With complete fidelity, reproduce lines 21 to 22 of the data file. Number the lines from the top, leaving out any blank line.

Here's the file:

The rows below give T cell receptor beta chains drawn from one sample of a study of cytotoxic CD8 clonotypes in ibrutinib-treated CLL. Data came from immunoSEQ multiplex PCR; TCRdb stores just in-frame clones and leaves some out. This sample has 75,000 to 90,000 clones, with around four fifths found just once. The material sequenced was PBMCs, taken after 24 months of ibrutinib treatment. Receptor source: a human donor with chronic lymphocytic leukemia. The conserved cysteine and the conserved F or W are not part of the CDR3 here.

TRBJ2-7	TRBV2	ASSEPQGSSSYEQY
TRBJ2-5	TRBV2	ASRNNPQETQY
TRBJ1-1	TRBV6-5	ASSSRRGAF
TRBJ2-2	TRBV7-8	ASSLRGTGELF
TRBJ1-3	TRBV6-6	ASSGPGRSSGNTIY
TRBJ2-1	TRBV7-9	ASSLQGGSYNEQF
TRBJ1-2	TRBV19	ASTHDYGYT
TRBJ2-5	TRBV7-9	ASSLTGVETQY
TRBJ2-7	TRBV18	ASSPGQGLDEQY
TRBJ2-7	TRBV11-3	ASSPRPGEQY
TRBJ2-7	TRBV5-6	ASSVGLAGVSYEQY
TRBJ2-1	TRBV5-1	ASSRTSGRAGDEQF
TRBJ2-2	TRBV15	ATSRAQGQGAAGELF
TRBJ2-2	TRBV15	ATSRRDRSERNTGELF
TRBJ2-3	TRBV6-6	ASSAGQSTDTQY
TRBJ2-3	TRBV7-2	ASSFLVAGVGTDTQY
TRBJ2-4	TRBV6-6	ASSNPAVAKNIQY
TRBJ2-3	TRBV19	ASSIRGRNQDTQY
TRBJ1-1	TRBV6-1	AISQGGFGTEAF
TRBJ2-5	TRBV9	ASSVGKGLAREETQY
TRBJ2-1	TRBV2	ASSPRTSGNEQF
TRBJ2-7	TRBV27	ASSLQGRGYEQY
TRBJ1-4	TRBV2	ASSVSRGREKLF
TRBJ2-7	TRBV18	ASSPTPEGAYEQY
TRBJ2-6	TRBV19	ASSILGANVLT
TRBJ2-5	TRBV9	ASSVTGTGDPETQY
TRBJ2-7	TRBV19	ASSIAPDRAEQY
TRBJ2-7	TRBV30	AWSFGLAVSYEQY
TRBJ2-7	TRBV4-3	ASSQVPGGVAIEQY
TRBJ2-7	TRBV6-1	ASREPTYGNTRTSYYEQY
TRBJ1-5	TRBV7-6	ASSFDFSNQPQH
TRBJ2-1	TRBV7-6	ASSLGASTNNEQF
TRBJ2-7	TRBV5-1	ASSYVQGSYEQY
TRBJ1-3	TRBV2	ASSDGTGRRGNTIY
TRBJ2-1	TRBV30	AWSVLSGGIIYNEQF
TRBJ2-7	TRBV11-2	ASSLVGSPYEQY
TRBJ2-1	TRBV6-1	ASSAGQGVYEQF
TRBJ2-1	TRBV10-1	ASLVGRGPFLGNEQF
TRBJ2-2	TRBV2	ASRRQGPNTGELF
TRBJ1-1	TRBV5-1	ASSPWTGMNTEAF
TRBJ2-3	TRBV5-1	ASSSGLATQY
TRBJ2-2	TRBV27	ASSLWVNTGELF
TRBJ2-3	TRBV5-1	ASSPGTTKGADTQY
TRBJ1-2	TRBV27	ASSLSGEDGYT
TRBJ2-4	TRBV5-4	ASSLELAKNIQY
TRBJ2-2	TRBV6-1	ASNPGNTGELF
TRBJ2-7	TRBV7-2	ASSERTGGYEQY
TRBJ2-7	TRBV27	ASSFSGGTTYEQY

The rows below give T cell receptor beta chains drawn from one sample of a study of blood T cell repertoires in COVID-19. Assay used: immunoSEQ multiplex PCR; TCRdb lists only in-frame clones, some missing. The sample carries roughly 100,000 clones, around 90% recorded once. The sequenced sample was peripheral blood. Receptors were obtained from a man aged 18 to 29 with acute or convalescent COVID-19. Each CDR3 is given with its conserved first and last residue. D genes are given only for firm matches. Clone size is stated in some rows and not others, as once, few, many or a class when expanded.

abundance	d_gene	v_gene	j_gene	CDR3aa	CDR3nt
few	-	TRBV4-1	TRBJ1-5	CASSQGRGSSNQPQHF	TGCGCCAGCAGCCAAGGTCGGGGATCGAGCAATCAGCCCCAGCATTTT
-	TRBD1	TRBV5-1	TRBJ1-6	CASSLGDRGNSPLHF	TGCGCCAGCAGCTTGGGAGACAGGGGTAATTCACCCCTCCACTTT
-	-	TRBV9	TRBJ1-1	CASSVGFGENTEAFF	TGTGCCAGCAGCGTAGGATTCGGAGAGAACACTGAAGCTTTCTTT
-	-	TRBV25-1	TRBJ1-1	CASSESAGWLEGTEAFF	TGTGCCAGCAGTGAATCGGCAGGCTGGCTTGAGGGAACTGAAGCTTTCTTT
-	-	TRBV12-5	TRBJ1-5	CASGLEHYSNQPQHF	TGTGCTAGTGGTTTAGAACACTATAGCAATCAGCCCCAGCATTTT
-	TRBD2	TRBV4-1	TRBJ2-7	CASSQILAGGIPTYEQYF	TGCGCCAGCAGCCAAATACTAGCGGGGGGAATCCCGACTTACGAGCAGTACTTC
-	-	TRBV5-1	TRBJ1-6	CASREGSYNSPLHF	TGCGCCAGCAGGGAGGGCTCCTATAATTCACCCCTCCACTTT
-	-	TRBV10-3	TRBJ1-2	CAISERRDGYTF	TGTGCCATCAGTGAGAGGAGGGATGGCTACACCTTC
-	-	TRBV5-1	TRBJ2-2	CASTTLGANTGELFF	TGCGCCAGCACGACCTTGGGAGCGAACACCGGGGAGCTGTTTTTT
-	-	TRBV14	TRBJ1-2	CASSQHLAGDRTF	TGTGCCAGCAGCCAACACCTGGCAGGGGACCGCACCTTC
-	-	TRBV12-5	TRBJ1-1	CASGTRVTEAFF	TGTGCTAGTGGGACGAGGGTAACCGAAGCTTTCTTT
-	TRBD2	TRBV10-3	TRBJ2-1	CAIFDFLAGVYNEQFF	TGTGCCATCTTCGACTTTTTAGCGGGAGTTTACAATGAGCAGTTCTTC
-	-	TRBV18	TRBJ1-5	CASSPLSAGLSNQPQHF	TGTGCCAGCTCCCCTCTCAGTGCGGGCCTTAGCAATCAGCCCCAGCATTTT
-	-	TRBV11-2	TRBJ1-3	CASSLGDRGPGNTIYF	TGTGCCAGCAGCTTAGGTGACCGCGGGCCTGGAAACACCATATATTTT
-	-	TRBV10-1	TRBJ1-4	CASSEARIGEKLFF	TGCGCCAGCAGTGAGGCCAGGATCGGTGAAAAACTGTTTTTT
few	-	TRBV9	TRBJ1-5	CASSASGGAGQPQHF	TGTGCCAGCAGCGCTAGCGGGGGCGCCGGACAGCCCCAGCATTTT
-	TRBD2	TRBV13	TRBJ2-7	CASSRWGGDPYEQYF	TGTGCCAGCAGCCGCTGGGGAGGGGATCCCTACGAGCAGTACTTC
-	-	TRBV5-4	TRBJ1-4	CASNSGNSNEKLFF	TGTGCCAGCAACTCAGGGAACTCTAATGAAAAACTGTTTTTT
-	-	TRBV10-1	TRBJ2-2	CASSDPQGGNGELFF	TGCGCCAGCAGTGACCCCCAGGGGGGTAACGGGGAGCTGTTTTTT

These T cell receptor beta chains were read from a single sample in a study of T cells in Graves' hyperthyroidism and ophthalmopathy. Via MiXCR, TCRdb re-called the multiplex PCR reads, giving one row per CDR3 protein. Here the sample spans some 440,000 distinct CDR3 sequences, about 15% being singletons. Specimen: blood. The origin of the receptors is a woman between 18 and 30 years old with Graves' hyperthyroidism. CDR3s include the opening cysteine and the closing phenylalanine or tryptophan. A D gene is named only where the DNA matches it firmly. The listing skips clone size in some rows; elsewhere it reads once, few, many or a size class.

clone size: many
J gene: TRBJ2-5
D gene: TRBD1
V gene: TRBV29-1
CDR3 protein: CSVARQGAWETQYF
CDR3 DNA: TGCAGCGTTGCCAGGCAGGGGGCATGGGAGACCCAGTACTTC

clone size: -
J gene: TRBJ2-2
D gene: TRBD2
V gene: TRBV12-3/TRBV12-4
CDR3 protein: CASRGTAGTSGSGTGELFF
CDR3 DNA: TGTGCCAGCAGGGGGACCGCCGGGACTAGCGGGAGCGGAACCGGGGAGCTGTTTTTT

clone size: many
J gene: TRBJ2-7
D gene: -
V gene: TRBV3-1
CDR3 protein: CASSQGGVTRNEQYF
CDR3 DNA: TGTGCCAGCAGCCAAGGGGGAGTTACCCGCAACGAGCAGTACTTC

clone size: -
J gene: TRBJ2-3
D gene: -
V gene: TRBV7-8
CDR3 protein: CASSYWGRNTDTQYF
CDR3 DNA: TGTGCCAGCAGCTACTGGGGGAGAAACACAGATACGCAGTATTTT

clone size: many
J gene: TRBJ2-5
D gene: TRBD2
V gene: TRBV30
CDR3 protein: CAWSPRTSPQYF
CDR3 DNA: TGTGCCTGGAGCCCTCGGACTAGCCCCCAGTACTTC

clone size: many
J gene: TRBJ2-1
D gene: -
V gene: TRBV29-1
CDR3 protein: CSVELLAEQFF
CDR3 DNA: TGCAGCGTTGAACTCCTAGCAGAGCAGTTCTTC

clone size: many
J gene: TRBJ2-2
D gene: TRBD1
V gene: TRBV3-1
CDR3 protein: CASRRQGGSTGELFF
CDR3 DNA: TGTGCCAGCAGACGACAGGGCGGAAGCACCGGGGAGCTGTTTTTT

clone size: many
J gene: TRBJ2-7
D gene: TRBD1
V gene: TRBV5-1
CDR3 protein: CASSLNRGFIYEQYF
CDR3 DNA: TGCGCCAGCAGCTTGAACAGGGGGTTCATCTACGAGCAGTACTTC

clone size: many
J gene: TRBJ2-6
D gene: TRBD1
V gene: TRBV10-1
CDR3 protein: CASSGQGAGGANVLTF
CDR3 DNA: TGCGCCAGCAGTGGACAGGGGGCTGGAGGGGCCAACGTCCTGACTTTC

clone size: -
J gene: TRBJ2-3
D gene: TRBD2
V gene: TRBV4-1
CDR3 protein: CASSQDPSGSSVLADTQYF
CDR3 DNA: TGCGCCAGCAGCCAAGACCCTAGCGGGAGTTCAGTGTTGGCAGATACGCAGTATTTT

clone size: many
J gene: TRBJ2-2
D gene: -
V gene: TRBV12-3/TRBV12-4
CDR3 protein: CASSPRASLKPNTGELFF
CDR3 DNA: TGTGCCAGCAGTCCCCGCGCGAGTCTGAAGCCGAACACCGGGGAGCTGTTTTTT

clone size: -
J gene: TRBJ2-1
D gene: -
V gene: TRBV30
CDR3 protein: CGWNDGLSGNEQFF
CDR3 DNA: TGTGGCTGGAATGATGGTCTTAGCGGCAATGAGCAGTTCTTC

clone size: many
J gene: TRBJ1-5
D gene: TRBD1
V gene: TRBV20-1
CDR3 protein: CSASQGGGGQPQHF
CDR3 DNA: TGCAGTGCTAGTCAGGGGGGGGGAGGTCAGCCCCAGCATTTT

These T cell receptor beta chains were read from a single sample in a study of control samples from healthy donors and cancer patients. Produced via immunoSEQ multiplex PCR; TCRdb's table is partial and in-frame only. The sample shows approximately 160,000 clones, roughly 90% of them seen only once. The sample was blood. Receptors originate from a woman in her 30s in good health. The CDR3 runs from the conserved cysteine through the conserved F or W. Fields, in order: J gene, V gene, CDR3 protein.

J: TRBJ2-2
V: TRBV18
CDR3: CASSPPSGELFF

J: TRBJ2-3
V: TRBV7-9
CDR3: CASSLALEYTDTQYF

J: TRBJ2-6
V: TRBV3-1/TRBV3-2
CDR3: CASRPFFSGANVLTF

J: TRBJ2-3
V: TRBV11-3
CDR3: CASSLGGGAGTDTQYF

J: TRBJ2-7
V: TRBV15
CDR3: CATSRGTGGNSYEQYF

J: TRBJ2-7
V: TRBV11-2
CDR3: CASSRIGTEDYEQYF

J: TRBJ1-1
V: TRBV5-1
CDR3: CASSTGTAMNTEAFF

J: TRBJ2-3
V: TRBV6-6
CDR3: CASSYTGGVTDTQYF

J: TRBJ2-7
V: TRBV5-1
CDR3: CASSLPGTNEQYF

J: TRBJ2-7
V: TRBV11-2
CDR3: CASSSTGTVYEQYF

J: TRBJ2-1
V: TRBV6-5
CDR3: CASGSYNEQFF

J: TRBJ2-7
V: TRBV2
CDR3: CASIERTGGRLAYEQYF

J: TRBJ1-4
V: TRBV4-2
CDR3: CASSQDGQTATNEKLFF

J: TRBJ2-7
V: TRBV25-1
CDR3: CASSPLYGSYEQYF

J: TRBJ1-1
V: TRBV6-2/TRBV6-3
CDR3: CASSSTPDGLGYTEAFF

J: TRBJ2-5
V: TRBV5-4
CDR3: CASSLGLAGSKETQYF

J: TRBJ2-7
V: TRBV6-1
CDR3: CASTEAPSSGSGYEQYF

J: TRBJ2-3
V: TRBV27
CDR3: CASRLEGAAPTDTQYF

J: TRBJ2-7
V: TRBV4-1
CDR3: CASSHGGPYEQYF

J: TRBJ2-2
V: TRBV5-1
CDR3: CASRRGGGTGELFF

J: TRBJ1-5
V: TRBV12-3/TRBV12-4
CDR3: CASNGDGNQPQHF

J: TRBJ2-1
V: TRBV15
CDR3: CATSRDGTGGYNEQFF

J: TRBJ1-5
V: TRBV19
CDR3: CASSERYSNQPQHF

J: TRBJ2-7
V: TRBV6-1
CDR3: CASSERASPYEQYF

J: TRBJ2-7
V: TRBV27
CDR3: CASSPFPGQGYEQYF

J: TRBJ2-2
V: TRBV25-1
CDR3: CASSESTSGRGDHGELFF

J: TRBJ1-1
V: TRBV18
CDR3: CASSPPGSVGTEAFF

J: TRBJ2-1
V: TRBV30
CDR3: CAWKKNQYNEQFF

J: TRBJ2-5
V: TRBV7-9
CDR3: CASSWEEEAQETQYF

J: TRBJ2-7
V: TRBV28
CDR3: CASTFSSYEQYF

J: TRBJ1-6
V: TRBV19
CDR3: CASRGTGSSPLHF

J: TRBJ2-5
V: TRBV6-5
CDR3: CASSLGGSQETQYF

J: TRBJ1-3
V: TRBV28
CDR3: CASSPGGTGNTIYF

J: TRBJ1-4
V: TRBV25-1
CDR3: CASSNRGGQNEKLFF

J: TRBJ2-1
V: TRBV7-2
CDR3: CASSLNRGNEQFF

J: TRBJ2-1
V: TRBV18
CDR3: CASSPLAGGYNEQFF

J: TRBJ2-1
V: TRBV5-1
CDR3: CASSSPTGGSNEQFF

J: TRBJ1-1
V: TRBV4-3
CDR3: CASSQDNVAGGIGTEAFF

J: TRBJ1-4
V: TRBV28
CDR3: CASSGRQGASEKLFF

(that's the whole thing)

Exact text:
TRBJ2-5	TRBV9	ASSVGKGLAREETQY
TRBJ2-1	TRBV2	ASSPRTSGNEQF